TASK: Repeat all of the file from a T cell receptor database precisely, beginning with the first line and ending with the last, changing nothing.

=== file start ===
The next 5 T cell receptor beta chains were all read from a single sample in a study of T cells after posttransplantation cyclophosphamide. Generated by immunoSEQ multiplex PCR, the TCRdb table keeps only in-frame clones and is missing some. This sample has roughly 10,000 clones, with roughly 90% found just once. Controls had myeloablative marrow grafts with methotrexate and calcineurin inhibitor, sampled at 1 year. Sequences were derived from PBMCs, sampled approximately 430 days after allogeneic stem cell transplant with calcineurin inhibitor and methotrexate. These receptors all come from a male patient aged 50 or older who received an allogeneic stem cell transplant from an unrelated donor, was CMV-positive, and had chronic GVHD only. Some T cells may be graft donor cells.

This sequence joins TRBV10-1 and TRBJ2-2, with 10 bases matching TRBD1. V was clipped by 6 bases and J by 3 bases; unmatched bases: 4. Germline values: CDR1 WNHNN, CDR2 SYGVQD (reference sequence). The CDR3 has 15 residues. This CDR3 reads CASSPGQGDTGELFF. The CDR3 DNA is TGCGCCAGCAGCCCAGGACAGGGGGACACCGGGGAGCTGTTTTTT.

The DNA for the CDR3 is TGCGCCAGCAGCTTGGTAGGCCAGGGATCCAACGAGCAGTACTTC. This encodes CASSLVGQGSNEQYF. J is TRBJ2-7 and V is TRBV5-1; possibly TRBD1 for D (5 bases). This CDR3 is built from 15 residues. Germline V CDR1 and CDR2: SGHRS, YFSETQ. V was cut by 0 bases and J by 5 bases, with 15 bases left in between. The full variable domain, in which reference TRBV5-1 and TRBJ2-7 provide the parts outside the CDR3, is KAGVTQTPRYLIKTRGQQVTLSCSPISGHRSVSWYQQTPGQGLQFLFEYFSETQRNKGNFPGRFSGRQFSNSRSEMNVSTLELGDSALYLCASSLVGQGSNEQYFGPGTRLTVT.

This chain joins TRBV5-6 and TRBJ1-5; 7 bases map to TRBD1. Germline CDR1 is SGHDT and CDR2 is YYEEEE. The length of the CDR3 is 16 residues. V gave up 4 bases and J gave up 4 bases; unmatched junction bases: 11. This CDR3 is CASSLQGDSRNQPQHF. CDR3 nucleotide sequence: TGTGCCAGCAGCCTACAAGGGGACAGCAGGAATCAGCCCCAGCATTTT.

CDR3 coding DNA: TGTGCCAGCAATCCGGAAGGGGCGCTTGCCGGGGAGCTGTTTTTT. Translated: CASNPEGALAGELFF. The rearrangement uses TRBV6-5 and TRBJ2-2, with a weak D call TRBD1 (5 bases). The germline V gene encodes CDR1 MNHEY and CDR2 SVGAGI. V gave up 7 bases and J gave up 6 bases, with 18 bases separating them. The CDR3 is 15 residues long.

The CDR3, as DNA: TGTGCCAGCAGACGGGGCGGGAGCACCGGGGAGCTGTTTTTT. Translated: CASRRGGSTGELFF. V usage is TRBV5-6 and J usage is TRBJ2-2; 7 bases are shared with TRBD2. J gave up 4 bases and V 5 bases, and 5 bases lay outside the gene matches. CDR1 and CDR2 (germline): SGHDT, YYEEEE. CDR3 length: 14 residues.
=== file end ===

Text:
The next 5 T cell receptor beta chains were all read from a single sample in a study of T cells after posttransplantation cyclophosphamide. Generated by immunoSEQ multiplex PCR, the TCRdb table keeps only in-frame clones and is missing some. This sample has roughly 10,000 clones, with roughly 90% found just once. Controls had myeloablative marrow grafts with methotrexate and calcineurin inhibitor, sampled at 1 year. Sequences were derived from PBMCs, sampled approximately 430 days after allogeneic stem cell transplant with calcineurin inhibitor and methotrexate. These receptors all come from a male patient aged 50 or older who received an allogeneic stem cell transplant from an unrelated donor, was CMV-positive, and had chronic GVHD only. Some T cells may be graft donor cells.

This sequence joins TRBV10-1 and TRBJ2-2, with 10 bases matching TRBD1. V was clipped by 6 bases and J by 3 bases; unmatched bases: 4. Germline values: CDR1 WNHNN, CDR2 SYGVQD (reference sequence). The CDR3 has 15 residues. This CDR3 reads CASSPGQGDTGELFF. The CDR3 DNA is TGCGCCAGCAGCCCAGGACAGGGGGACACCGGGGAGCTGTTTTTT.

The DNA for the CDR3 is TGCGCCAGCAGCTTGGTAGGCCAGGGATCCAACGAGCAGTACTTC. This encodes CASSLVGQGSNEQYF. J is TRBJ2-7 and V is TRBV5-1; possibly TRBD1 for D (5 bases). This CDR3 is built from 15 residues. Germline V CDR1 and CDR2: SGHRS, YFSETQ. V was cut by 0 bases and J by 5 bases, with 15 bases left in between. The full variable domain, in which reference TRBV5-1 and TRBJ2-7 provide the parts outside the CDR3, is KAGVTQTPRYLIKTRGQQVTLSCSPISGHRSVSWYQQTPGQGLQFLFEYFSETQRNKGNFPGRFSGRQFSNSRSEMNVSTLELGDSALYLCASSLVGQGSNEQYFGPGTRLTVT.

This chain joins TRBV5-6 and TRBJ1-5; 7 bases map to TRBD1. Germline CDR1 is SGHDT and CDR2 is YYEEEE. The length of the CDR3 is 16 residues. V gave up 4 bases and J gave up 4 bases; unmatched junction bases: 11. This CDR3 is CASSLQGDSRNQPQHF. CDR3 nucleotide sequence: TGTGCCAGCAGCCTACAAGGGGACAGCAGGAATCAGCCCCAGCATTTT.

CDR3 coding DNA: TGTGCCAGCAATCCGGAAGGGGCGCTTGCCGGGGAGCTGTTTTTT. Translated: CASNPEGALAGELFF. The rearrangement uses TRBV6-5 and TRBJ2-2, with a weak D call TRBD1 (5 bases). The germline V gene encodes CDR1 MNHEY and CDR2 SVGAGI. V gave up 7 bases and J gave up 6 bases, with 18 bases separating them. The CDR3 is 15 residues long.

The CDR3, as DNA: TGTGCCAGCAGACGGGGCGGGAGCACCGGGGAGCTGTTTTTT. Translated: CASRRGGSTGELFF. V usage is TRBV5-6 and J usage is TRBJ2-2; 7 bases are shared with TRBD2. J gave up 4 bases and V 5 bases, and 5 bases lay outside the gene matches. CDR1 and CDR2 (germline): SGHDT, YYEEEE. CDR3 length: 14 residues.